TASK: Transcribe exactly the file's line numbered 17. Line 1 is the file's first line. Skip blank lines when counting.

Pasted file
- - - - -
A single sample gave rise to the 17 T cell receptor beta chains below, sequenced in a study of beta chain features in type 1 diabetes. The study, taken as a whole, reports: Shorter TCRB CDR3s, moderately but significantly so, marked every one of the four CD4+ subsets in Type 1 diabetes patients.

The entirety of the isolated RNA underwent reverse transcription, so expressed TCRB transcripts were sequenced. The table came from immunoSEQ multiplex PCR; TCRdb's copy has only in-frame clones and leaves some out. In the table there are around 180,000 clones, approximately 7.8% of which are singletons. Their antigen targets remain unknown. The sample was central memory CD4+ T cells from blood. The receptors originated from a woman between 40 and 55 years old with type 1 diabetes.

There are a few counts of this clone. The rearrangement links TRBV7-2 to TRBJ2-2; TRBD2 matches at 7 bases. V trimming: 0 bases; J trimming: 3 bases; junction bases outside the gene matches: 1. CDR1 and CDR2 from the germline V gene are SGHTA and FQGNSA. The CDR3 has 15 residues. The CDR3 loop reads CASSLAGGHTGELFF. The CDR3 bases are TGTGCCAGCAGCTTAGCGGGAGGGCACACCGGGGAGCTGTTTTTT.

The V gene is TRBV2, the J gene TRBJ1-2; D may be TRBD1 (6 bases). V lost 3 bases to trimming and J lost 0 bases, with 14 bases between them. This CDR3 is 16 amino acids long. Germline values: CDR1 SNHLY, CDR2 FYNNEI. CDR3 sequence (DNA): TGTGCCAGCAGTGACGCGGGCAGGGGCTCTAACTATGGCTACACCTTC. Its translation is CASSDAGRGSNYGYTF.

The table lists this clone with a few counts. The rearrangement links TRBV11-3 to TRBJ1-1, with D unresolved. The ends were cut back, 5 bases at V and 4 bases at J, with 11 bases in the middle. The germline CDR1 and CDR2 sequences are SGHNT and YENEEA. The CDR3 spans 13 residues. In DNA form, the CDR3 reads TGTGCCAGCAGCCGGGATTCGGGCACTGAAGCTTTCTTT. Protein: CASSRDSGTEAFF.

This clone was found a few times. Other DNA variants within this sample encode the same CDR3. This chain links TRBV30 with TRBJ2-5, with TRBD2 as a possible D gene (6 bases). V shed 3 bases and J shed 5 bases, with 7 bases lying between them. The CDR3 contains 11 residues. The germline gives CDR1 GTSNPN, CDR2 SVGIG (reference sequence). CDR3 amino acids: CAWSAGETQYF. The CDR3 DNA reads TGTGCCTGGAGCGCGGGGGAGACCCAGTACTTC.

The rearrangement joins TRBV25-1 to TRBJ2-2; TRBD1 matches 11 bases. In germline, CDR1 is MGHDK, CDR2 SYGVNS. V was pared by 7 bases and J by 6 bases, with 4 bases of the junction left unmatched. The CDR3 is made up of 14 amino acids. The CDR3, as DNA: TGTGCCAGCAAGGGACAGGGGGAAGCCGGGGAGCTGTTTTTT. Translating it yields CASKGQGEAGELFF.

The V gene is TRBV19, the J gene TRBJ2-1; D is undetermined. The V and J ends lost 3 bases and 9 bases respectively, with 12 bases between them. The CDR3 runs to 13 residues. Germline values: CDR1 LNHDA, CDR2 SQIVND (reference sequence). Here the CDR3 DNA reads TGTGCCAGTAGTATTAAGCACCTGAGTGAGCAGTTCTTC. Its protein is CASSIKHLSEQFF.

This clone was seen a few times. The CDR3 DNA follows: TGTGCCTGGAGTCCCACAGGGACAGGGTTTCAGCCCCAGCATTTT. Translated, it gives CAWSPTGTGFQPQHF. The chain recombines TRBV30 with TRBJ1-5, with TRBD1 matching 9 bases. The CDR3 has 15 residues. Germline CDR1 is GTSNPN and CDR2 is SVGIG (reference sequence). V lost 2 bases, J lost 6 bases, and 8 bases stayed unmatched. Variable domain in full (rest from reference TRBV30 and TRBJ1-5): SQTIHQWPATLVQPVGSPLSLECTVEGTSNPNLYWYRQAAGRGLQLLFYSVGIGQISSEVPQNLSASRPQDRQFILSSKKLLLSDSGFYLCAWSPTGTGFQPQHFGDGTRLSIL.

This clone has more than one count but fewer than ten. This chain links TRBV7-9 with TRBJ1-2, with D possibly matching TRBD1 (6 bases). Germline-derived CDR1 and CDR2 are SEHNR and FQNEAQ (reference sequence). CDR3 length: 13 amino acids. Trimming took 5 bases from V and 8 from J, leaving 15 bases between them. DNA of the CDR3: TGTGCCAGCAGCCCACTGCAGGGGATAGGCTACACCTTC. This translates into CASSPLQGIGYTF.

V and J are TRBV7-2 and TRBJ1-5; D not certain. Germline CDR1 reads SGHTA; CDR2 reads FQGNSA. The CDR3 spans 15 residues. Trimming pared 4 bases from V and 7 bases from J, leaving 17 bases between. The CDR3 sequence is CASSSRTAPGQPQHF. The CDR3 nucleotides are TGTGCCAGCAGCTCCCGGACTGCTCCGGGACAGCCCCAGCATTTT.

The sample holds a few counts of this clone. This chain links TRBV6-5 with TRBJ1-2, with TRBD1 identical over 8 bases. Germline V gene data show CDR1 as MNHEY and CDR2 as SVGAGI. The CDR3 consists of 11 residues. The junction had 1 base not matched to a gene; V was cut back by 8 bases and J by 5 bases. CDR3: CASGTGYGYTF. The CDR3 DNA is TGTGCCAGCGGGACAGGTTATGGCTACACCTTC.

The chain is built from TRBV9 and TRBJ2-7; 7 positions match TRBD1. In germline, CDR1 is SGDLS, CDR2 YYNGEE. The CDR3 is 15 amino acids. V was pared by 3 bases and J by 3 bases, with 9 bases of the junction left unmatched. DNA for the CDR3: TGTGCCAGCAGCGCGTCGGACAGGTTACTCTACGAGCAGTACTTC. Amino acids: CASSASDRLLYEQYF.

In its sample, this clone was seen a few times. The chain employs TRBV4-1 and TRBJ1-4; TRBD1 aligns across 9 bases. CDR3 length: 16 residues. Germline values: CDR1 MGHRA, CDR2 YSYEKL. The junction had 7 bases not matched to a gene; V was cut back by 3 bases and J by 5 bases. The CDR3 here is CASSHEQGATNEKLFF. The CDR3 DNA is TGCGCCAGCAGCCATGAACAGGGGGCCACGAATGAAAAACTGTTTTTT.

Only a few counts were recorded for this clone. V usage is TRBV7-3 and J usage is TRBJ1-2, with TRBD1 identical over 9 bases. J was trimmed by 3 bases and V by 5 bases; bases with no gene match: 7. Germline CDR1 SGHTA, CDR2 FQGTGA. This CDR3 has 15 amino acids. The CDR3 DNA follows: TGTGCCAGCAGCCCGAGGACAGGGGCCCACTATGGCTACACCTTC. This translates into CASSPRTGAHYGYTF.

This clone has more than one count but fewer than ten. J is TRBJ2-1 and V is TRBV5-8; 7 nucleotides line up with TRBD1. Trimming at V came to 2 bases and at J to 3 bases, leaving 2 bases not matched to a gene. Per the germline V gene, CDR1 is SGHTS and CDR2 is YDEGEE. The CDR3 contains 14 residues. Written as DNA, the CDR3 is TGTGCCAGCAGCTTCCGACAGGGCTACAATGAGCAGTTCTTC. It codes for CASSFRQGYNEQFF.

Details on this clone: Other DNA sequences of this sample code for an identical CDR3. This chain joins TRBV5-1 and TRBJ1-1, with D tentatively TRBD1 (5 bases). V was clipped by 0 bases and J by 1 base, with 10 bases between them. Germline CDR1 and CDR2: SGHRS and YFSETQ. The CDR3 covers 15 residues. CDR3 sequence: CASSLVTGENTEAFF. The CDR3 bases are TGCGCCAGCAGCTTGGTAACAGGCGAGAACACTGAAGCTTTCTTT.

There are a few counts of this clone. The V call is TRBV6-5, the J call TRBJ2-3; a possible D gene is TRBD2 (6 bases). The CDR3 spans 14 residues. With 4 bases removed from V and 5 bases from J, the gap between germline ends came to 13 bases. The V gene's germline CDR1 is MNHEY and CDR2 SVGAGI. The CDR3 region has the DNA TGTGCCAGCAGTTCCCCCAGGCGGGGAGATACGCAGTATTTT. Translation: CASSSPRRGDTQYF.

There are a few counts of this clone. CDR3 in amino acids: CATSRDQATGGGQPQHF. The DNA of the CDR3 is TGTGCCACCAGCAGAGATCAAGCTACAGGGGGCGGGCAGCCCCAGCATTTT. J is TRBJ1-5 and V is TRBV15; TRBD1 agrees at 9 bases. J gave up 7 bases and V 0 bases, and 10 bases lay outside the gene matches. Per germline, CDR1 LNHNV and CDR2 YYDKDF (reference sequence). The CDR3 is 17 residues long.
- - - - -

Details on this clone: Other DNA sequences of this sample code for an identical CDR3. This chain joins TRBV5-1 and TRBJ1-1, with D tentatively TRBD1 (5 bases). V was clipped by 0 bases and J by 1 base, with 10 bases between them. Germline CDR1 and CDR2: SGHRS and YFSETQ. The CDR3 covers 15 residues. CDR3 sequence: CASSLVTGENTEAFF. The CDR3 bases are TGCGCCAGCAGCTTGGTAACAGGCGAGAACACTGAAGCTTTCTTT.